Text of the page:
Levels of staff engagement are low across all organisations in the UK, but they are particularly low in the public sector.
Research from the Chartered Institute of Personnel and Development has found that three quarters of employers report a lack of leadership and management skills and too many managers have an inflated opinion of their ability to manage people. In response, the CIPD is urging employers to recognise that just a small increase in capability amongst the UK’s eight million people managers would make a significant contribution to productivity.
The Institute’s survey includes a new index of employee engagement which shows that just 36 per cent of respondents are actively engaged at work, with engagement levels particularly low in the public sector.
According to the CIPD’s research, 72 per cent of employers report a deficit of leadership and management skills. However, the Institute’s quarterly Employee Outlook survey of 2,000 employees also suggests that one problem in tackling this skills deficit is that many managers don’t know how bad they are at managing people.
Eight out of ten managers say they think their staff are satisfied or very satisfied with them as a manager whereas just 6 out of 10 of employees report this is the case. This ‘reality gap’ matters as the survey finds a very clear link between employees who say they are satisfied or very satisfied with their manager and those that are engaged – i.e. willing to go the extra mile for their employer.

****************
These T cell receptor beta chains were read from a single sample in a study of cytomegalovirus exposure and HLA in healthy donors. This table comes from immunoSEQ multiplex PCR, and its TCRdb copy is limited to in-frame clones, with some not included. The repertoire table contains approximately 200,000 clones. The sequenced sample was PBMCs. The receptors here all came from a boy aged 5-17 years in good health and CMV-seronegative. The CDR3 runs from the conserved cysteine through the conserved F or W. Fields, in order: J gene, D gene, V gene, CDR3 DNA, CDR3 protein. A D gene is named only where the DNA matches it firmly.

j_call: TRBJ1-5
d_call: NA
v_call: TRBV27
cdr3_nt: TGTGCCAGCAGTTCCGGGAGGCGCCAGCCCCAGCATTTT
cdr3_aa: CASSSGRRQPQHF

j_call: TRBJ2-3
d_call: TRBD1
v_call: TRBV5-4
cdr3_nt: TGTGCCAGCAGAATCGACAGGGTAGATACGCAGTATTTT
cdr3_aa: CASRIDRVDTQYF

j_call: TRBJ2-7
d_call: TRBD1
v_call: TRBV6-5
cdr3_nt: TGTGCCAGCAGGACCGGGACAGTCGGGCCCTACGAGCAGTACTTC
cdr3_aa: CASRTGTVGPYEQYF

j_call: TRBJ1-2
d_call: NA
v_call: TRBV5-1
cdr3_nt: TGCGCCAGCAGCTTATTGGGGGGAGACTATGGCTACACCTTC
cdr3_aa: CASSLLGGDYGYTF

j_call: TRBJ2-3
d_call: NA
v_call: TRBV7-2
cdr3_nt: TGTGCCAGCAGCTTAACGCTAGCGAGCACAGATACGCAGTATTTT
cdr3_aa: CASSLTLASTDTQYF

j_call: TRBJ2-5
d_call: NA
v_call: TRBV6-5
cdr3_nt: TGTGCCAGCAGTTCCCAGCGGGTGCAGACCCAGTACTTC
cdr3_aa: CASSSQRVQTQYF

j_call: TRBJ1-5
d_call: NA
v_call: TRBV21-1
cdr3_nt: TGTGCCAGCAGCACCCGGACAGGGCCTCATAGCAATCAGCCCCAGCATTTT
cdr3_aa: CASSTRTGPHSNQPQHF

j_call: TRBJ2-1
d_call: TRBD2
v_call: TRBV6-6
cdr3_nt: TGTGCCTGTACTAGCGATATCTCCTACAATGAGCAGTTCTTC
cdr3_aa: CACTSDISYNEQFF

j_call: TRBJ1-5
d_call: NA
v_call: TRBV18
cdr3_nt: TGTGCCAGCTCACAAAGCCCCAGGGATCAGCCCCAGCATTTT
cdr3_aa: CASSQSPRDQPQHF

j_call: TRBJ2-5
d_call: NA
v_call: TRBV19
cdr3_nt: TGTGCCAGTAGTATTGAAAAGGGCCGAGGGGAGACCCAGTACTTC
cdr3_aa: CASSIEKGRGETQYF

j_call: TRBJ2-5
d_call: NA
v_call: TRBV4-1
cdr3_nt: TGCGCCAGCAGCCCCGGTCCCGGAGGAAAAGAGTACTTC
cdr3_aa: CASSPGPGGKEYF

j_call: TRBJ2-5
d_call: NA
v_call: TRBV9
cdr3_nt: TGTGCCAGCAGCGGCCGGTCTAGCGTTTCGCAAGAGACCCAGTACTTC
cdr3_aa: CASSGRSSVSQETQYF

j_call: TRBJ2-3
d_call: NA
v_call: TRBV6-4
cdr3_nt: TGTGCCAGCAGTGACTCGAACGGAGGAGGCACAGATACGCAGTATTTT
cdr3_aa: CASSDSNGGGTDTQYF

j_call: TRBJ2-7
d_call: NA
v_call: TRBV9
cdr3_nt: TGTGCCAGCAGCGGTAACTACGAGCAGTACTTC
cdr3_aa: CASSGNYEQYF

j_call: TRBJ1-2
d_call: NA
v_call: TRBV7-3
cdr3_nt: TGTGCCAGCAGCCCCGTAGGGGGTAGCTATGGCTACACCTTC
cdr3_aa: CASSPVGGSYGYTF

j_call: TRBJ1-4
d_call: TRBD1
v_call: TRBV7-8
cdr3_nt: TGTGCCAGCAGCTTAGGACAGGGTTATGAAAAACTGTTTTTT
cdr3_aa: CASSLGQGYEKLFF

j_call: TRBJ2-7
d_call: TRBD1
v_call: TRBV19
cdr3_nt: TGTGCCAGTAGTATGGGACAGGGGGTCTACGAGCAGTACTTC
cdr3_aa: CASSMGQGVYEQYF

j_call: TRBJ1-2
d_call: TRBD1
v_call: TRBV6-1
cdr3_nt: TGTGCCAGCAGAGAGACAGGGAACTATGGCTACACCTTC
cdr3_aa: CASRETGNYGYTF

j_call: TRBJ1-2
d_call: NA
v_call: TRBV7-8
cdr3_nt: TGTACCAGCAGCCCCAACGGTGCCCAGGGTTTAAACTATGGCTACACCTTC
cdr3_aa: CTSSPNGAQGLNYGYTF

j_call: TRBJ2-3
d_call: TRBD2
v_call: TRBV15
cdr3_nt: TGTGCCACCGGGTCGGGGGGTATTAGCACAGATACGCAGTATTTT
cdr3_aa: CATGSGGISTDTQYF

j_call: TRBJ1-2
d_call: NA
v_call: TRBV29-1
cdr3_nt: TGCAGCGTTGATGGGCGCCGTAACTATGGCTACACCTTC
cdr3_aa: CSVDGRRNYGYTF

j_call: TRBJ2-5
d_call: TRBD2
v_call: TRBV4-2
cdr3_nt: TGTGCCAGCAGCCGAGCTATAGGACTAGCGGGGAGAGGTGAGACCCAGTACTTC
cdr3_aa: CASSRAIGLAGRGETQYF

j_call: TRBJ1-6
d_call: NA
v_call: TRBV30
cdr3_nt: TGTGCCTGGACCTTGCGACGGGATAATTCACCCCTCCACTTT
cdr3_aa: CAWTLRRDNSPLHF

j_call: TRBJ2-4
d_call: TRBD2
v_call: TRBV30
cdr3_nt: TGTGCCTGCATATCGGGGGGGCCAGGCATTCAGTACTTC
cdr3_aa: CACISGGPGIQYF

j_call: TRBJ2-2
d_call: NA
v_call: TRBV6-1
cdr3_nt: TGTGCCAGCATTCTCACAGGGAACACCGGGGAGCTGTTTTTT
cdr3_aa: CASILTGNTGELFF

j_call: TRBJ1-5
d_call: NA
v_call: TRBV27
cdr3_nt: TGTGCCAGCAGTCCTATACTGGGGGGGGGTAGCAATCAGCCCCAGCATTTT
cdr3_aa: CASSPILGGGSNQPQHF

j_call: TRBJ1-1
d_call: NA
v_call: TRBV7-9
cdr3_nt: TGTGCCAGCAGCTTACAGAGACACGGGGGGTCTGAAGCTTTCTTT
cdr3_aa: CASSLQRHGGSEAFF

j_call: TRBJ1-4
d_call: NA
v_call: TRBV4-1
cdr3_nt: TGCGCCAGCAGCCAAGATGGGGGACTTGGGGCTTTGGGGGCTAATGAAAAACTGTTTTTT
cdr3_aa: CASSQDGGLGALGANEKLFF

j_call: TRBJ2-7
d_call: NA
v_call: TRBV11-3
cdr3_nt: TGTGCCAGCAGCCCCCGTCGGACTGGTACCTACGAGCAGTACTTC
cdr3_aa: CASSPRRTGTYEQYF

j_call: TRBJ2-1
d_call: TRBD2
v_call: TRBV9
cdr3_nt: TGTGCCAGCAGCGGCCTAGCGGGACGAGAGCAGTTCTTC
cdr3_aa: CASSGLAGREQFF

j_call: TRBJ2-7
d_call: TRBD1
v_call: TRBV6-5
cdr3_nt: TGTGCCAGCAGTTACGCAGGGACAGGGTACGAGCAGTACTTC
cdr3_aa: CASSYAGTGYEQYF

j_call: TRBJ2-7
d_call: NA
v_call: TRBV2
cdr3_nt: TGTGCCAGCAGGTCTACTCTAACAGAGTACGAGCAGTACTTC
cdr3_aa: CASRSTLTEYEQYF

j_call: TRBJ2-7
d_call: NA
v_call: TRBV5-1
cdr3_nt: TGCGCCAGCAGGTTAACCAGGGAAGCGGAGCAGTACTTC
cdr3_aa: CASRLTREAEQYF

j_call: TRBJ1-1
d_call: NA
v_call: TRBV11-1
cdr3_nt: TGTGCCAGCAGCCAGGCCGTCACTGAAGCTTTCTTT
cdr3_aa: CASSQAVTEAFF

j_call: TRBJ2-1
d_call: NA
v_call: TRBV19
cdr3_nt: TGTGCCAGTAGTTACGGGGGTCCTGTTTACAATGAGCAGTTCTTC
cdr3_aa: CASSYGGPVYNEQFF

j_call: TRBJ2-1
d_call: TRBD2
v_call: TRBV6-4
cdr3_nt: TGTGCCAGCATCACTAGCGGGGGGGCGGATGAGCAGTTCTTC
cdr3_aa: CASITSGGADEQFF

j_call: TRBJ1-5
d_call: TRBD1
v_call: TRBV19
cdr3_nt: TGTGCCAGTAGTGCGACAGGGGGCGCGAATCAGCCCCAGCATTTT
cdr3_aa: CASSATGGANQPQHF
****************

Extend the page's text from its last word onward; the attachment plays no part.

The gap between manager perception and reality as seen by employees is significant. Six in ten of managers claim they meet each person they manage at least twice a month to talk about their workload, meeting objectives and other work-related issues. However, only 4 out of 10 of employees say they meet their managers with such frequency. More than 90 per cent of managers say they sometimes or always coach the people they manage when they meet, while only 40 per cent of employees agree.
Ben Willmott, Head of Public Policy at the CIPD said: “Too many managers fall into a vicious circle of poor management; they don’t spend enough time providing high quality feedback to the people they manage, or coaching and developing them or tapping into their ideas and creativity, which means they then have to spend more time dealing with stressed staff, absence or conflict and the associated disciplinary and grievance issues. Good managers value and prioritise the time with their staff because they realise that this is the only way to get the best out of them. Employers need to get better at identifying and addressing management skills deficits through low cost and no cost interventions such as coaching by other managers, mentoring, on-line learning, the use of management champions, peer to peer networks, toolkits, and self assessment questionnaires.”